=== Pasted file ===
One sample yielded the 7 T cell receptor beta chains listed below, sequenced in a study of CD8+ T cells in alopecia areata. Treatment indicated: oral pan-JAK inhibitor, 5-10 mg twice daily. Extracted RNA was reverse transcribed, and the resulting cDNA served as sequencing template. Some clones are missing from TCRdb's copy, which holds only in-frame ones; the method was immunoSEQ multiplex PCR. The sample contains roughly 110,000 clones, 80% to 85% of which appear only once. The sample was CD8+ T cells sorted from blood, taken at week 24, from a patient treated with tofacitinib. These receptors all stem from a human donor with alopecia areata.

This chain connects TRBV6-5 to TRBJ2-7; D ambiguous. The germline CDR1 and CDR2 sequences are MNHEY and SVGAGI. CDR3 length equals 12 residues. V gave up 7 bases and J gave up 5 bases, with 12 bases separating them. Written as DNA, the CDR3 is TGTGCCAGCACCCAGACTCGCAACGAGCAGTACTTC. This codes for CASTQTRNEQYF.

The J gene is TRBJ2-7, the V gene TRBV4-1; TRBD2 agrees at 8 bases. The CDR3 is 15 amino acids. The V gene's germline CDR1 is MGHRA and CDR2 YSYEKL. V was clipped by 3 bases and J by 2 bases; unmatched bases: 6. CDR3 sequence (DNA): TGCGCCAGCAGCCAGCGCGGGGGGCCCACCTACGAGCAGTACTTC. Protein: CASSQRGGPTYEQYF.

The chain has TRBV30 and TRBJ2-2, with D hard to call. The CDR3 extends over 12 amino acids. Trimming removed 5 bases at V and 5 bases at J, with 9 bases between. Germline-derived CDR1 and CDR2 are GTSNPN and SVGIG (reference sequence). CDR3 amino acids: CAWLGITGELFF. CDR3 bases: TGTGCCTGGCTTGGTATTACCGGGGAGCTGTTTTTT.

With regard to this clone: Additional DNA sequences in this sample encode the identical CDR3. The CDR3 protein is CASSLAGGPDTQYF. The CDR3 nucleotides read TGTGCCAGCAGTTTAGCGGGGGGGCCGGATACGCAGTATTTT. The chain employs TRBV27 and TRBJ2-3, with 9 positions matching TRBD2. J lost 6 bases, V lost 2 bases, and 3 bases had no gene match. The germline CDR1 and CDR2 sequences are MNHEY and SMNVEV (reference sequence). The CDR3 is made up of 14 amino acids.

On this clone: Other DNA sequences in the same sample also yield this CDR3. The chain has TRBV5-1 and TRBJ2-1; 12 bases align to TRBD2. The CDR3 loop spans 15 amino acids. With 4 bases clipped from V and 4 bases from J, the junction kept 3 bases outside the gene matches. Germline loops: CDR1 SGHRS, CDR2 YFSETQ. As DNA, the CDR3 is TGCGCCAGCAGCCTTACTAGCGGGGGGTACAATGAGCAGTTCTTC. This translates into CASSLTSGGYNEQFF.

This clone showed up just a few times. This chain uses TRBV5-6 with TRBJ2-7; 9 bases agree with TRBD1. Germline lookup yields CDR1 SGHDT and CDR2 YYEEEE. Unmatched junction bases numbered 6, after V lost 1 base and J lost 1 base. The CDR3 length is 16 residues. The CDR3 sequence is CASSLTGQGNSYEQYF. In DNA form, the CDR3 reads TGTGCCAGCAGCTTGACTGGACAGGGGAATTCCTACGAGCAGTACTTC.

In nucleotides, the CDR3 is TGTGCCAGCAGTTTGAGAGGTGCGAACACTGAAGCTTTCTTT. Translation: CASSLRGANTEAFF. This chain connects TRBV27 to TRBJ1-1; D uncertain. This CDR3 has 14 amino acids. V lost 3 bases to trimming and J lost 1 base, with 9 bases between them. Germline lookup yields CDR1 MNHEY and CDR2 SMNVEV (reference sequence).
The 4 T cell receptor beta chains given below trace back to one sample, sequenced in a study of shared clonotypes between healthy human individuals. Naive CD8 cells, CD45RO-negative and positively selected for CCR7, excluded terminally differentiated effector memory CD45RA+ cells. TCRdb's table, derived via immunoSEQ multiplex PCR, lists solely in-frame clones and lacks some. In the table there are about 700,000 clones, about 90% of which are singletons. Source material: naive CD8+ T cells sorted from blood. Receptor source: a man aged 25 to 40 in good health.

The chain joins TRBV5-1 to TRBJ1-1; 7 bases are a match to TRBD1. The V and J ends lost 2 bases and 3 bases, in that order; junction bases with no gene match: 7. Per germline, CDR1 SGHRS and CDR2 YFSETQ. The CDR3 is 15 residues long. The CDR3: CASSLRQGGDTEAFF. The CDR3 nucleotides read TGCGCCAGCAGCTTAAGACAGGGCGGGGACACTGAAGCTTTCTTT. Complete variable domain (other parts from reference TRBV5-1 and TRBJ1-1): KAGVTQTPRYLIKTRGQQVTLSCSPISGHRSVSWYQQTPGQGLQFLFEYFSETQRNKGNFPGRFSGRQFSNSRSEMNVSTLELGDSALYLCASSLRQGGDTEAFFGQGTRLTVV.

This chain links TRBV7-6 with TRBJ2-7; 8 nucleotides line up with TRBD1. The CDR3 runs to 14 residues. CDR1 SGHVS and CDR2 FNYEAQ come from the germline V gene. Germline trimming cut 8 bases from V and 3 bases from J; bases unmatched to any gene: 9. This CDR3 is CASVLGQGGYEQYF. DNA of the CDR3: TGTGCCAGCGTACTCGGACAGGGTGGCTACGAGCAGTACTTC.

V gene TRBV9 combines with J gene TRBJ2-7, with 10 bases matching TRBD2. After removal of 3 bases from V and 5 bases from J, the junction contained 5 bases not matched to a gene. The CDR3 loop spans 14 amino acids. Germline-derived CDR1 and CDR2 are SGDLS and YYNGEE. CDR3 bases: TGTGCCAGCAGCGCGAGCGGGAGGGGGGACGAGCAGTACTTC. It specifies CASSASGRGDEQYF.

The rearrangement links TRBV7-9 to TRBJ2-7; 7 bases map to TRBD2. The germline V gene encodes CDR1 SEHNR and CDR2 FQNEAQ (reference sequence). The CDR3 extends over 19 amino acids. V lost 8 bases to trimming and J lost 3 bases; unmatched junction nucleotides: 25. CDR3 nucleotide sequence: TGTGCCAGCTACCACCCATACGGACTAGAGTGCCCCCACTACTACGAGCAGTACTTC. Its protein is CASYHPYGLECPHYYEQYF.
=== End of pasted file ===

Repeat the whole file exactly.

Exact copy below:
One sample yielded the 7 T cell receptor beta chains listed below, sequenced in a study of CD8+ T cells in alopecia areata. Treatment indicated: oral pan-JAK inhibitor, 5-10 mg twice daily. Extracted RNA was reverse transcribed, and the resulting cDNA served as sequencing template. Some clones are missing from TCRdb's copy, which holds only in-frame ones; the method was immunoSEQ multiplex PCR. The sample contains roughly 110,000 clones, 80% to 85% of which appear only once. The sample was CD8+ T cells sorted from blood, taken at week 24, from a patient treated with tofacitinib. These receptors all stem from a human donor with alopecia areata.

This chain connects TRBV6-5 to TRBJ2-7; D ambiguous. The germline CDR1 and CDR2 sequences are MNHEY and SVGAGI. CDR3 length equals 12 residues. V gave up 7 bases and J gave up 5 bases, with 12 bases separating them. Written as DNA, the CDR3 is TGTGCCAGCACCCAGACTCGCAACGAGCAGTACTTC. This codes for CASTQTRNEQYF.

The J gene is TRBJ2-7, the V gene TRBV4-1; TRBD2 agrees at 8 bases. The CDR3 is 15 amino acids. The V gene's germline CDR1 is MGHRA and CDR2 YSYEKL. V was clipped by 3 bases and J by 2 bases; unmatched bases: 6. CDR3 sequence (DNA): TGCGCCAGCAGCCAGCGCGGGGGGCCCACCTACGAGCAGTACTTC. Protein: CASSQRGGPTYEQYF.

The chain has TRBV30 and TRBJ2-2, with D hard to call. The CDR3 extends over 12 amino acids. Trimming removed 5 bases at V and 5 bases at J, with 9 bases between. Germline-derived CDR1 and CDR2 are GTSNPN and SVGIG (reference sequence). CDR3 amino acids: CAWLGITGELFF. CDR3 bases: TGTGCCTGGCTTGGTATTACCGGGGAGCTGTTTTTT.

With regard to this clone: Additional DNA sequences in this sample encode the identical CDR3. The CDR3 protein is CASSLAGGPDTQYF. The CDR3 nucleotides read TGTGCCAGCAGTTTAGCGGGGGGGCCGGATACGCAGTATTTT. The chain employs TRBV27 and TRBJ2-3, with 9 positions matching TRBD2. J lost 6 bases, V lost 2 bases, and 3 bases had no gene match. The germline CDR1 and CDR2 sequences are MNHEY and SMNVEV (reference sequence). The CDR3 is made up of 14 amino acids.

On this clone: Other DNA sequences in the same sample also yield this CDR3. The chain has TRBV5-1 and TRBJ2-1; 12 bases align to TRBD2. The CDR3 loop spans 15 amino acids. With 4 bases clipped from V and 4 bases from J, the junction kept 3 bases outside the gene matches. Germline loops: CDR1 SGHRS, CDR2 YFSETQ. As DNA, the CDR3 is TGCGCCAGCAGCCTTACTAGCGGGGGGTACAATGAGCAGTTCTTC. This translates into CASSLTSGGYNEQFF.

This clone showed up just a few times. This chain uses TRBV5-6 with TRBJ2-7; 9 bases agree with TRBD1. Germline lookup yields CDR1 SGHDT and CDR2 YYEEEE. Unmatched junction bases numbered 6, after V lost 1 base and J lost 1 base. The CDR3 length is 16 residues. The CDR3 sequence is CASSLTGQGNSYEQYF. In DNA form, the CDR3 reads TGTGCCAGCAGCTTGACTGGACAGGGGAATTCCTACGAGCAGTACTTC.

In nucleotides, the CDR3 is TGTGCCAGCAGTTTGAGAGGTGCGAACACTGAAGCTTTCTTT. Translation: CASSLRGANTEAFF. This chain connects TRBV27 to TRBJ1-1; D uncertain. This CDR3 has 14 amino acids. V lost 3 bases to trimming and J lost 1 base, with 9 bases between them. Germline lookup yields CDR1 MNHEY and CDR2 SMNVEV (reference sequence).
The 4 T cell receptor beta chains given below trace back to one sample, sequenced in a study of shared clonotypes between healthy human individuals. Naive CD8 cells, CD45RO-negative and positively selected for CCR7, excluded terminally differentiated effector memory CD45RA+ cells. TCRdb's table, derived via immunoSEQ multiplex PCR, lists solely in-frame clones and lacks some. In the table there are about 700,000 clones, about 90% of which are singletons. Source material: naive CD8+ T cells sorted from blood. Receptor source: a man aged 25 to 40 in good health.

The chain joins TRBV5-1 to TRBJ1-1; 7 bases are a match to TRBD1. The V and J ends lost 2 bases and 3 bases, in that order; junction bases with no gene match: 7. Per germline, CDR1 SGHRS and CDR2 YFSETQ. The CDR3 is 15 residues long. The CDR3: CASSLRQGGDTEAFF. The CDR3 nucleotides read TGCGCCAGCAGCTTAAGACAGGGCGGGGACACTGAAGCTTTCTTT. Complete variable domain (other parts from reference TRBV5-1 and TRBJ1-1): KAGVTQTPRYLIKTRGQQVTLSCSPISGHRSVSWYQQTPGQGLQFLFEYFSETQRNKGNFPGRFSGRQFSNSRSEMNVSTLELGDSALYLCASSLRQGGDTEAFFGQGTRLTVV.

This chain links TRBV7-6 with TRBJ2-7; 8 nucleotides line up with TRBD1. The CDR3 runs to 14 residues. CDR1 SGHVS and CDR2 FNYEAQ come from the germline V gene. Germline trimming cut 8 bases from V and 3 bases from J; bases unmatched to any gene: 9. This CDR3 is CASVLGQGGYEQYF. DNA of the CDR3: TGTGCCAGCGTACTCGGACAGGGTGGCTACGAGCAGTACTTC.

V gene TRBV9 combines with J gene TRBJ2-7, with 10 bases matching TRBD2. After removal of 3 bases from V and 5 bases from J, the junction contained 5 bases not matched to a gene. The CDR3 loop spans 14 amino acids. Germline-derived CDR1 and CDR2 are SGDLS and YYNGEE. CDR3 bases: TGTGCCAGCAGCGCGAGCGGGAGGGGGGACGAGCAGTACTTC. It specifies CASSASGRGDEQYF.

The rearrangement links TRBV7-9 to TRBJ2-7; 7 bases map to TRBD2. The germline V gene encodes CDR1 SEHNR and CDR2 FQNEAQ (reference sequence). The CDR3 extends over 19 amino acids. V lost 8 bases to trimming and J lost 3 bases; unmatched junction nucleotides: 25. CDR3 nucleotide sequence: TGTGCCAGCTACCACCCATACGGACTAGAGTGCCCCCACTACTACGAGCAGTACTTC. Its protein is CASYHPYGLECPHYYEQYF.